A while back I read a blog by a dad who was responding to a reader who argued against homeschooling. I don't know anything about this author, but one analogy of his article stuck with me.
You say that homeschooled kids aren’t properly socialized.I think he could have been just a bit more respectful in his response, although I understand when defenses go up about something you're passionate about.
I give you this: with the exception of about 14 thousand other times, this is the first time I’ve ever heard this argument.
It’s an argument that seems to march on, even after its been disproven, discredited, deconstructed, and decapitated. I just promised to stop tossing around studies, so I won’t link to an article (here) that cites at least two different studies proving your assertion to be a myth.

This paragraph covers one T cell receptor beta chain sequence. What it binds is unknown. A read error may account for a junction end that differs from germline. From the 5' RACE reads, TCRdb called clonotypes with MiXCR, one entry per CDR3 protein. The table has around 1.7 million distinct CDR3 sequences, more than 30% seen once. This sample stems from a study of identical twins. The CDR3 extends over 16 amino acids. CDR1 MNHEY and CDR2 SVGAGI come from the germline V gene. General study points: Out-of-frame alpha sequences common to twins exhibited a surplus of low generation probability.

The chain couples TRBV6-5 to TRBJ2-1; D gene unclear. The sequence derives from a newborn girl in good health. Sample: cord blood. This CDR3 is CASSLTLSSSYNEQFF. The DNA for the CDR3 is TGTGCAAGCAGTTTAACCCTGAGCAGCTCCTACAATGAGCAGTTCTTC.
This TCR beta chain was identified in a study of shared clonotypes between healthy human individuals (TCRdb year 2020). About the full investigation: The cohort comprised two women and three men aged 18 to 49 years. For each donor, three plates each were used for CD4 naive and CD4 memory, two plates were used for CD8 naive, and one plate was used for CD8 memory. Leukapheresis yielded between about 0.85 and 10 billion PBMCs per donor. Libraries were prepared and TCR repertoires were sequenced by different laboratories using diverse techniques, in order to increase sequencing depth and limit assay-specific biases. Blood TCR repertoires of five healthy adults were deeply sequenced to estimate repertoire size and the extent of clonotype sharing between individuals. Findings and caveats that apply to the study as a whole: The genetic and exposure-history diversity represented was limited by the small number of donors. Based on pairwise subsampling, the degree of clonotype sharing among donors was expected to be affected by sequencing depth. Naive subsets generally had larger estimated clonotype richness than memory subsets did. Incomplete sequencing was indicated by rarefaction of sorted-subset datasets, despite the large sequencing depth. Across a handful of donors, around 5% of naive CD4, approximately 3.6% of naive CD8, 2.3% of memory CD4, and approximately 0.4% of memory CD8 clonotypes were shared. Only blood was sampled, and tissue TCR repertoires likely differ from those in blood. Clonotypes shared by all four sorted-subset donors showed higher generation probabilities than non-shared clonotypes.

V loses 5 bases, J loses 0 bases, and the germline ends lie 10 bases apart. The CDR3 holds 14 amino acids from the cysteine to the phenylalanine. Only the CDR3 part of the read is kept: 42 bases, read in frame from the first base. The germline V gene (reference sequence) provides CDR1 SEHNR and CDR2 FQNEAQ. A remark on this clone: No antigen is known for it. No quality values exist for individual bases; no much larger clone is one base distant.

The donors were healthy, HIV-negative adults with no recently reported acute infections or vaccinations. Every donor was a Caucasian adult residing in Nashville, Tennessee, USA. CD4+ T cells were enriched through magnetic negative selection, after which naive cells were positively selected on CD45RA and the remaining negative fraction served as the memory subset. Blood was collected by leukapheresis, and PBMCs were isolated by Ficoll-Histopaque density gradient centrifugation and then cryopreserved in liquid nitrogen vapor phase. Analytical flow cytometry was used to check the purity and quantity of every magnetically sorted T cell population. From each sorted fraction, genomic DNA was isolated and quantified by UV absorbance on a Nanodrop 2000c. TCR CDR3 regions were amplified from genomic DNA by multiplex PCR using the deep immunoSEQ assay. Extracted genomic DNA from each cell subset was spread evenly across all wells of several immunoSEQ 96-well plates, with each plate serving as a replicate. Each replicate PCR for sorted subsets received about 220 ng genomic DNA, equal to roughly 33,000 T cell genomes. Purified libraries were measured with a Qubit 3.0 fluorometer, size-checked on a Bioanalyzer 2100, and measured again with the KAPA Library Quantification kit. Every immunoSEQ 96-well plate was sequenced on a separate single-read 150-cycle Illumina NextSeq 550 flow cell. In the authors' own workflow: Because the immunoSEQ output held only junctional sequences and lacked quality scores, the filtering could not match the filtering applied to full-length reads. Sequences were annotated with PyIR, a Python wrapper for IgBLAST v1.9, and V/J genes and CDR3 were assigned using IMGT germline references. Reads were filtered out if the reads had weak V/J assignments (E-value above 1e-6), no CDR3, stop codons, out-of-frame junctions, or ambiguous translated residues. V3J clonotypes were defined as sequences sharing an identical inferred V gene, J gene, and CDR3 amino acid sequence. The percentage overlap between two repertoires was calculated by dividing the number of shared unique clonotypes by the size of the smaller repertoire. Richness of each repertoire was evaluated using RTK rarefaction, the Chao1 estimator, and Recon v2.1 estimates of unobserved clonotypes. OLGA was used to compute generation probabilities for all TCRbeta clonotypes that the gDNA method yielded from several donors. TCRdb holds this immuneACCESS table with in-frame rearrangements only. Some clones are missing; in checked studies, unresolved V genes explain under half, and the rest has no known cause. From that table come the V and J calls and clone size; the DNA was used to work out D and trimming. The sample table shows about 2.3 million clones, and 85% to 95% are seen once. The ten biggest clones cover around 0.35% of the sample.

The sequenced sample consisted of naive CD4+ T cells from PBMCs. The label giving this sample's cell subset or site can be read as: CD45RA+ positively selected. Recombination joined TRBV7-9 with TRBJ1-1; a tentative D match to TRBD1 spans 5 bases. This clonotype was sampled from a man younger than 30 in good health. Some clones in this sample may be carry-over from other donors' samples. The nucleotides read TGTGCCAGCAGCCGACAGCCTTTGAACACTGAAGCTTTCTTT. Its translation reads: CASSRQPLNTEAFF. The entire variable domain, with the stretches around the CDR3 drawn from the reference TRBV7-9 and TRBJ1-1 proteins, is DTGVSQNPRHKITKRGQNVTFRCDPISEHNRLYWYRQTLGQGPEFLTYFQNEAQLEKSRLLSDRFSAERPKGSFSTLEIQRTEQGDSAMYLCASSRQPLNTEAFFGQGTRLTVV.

I’ll only say that you chose a pretty strange analogy to prove your point. You can’t teach a child to swim without bringing him to a pool? I agree. But do you bring a child to the pool, drop him there with a thousand other kids, then come back 6 hours later, and repeat that process every day, five days a week, for the next 12 to 13 years? Or do you bring him to the pool, hang out with him, maybe even get in the water and play some Marco Polo, and then leave with him after a couple of hours?
I can tell you this: if you decide to just abandon your kid at the pool for hours and hours and hours on end, every day, for over a decade, he probably won’t do a lot of swimming. If he doesn’t drown (drowning is a very real possibility, especially if there’s only one lifeguard for every 40 kids), he’ll likely spend more time playing on his iPhone and smoking pot in the bathroom than learning the backstroke.
Anyhow. I just thought this analogy perfectly summed up my thoughts on why we are homeschooling, and that maybe you all would enjoy it as well.
(You can find the whole article here: The Matt Walsh Blog: "Behold: the two absolutely worst arguments against homeschooling")